“Ideas are like rabbits. You get a couple and learn how to handle them, and pretty soon you have a dozen.”
– John Steinbeck
I’m currently at a 3-week program, titled, Innovate Delhi Entrepreneurship Academy. It is organized by Stanford Graduate School of Business and hosted at Indraprastha Institute of Information Technology, New Delhi.
The debutant initiative describes itself as part business school and part start-up incubator. It itself is a start-up founded by Sharique Hasan, Rem Koning (assistant-professor and graduate student respectively at Stanford) and Ponnurangam Kumaraguru (assistant-professor at IIIT-D). Accompanying them are Randy Lubin and Adam Kowalski. Randy co-founded meetings.io, which was acquired by Jive Software. Adam is a product manager at Google.
Week One focused on the design of a product idea for entrepreneurs. Fundamental differences in start-ups include who their potential customers are (other businesses or direct users); whether they’re centred on technology or are just leveraging it; whether they deal in products or services and whether they’re giving the user something novel or just improving the efficiency of something that already exists. Despite these demarcations, the following are common essentials for the design of any start-up.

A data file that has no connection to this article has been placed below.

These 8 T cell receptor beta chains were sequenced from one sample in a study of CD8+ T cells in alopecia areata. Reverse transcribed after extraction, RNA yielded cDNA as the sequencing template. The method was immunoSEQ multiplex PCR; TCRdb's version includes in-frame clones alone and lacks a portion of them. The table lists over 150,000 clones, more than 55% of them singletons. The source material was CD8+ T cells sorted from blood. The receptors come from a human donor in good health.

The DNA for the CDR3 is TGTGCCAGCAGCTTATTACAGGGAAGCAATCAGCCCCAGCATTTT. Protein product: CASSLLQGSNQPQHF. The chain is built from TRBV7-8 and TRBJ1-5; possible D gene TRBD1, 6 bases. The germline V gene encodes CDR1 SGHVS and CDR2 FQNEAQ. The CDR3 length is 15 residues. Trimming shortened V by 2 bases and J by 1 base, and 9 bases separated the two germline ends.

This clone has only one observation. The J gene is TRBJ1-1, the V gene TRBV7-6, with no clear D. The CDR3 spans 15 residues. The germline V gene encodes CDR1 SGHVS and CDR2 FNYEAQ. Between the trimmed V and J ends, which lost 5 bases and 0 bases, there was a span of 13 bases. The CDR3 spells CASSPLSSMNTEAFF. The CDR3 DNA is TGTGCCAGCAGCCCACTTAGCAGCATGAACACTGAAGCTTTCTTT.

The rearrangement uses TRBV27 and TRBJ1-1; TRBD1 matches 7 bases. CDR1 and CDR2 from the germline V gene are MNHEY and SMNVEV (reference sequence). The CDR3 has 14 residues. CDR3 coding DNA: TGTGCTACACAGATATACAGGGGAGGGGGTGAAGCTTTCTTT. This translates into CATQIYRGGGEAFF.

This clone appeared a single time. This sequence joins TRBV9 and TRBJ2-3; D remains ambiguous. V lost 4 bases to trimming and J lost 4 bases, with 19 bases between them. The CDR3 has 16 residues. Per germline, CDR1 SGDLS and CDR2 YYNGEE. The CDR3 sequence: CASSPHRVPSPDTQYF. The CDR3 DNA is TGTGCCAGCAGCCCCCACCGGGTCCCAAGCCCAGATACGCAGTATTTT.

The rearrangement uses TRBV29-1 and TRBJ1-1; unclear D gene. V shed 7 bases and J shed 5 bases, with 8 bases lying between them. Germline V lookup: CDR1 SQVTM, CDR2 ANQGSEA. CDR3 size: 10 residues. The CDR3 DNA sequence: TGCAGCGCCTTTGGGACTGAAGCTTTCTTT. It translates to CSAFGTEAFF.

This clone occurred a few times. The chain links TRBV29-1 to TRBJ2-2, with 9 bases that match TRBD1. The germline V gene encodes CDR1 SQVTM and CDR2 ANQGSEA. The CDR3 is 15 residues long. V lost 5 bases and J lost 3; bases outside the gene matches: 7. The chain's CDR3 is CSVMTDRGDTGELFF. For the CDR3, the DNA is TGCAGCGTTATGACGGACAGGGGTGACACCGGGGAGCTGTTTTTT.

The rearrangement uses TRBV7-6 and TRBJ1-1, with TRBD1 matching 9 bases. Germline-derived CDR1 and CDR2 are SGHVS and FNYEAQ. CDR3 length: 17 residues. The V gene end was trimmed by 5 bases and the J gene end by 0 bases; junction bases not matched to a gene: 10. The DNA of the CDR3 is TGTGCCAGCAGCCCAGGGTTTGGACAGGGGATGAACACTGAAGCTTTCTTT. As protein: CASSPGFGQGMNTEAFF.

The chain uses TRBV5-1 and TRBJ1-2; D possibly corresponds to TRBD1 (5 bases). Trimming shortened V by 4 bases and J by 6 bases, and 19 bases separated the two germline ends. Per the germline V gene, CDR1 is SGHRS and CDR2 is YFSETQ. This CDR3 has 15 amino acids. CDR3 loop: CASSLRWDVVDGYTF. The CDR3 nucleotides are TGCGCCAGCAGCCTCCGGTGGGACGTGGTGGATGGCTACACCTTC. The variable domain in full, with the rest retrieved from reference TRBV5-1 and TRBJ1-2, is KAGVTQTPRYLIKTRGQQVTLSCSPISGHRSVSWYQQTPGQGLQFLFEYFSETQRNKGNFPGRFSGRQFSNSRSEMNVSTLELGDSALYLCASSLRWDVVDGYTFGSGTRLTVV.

Come up with an idea
You don’t need to be Einstein to come up with one. Just like lightning, ideas can strike anyone, anytime. Unlike lighting, they keep coming back. Anything you find frustrating to do is a business idea. Anything you’d like to be able to do is a business idea as well because many people would like the same. Being already in the industry helps since you know the upcoming trends. Being passionate about a subject (read doing research) helps more since you can set new trends.
Build a prototype
A series of prototypes would lead you to an evolved product. If the prototype fails, you have failed quick and cheap, which is better than failing after investing much space and time.
Listen to people
No matter how good your product/idea is, when you show the prototype to people (potential users/investor), there will always be someone to troll you. These are great for you. Feedback is critical to know that you aren’t the only one who wants what you’re building. A king listens to his counsel, but always follows his heart. Be prepared for a change of heart. Also, never stop listening.
Tell your story
Use social media well. Engage people. Enable action.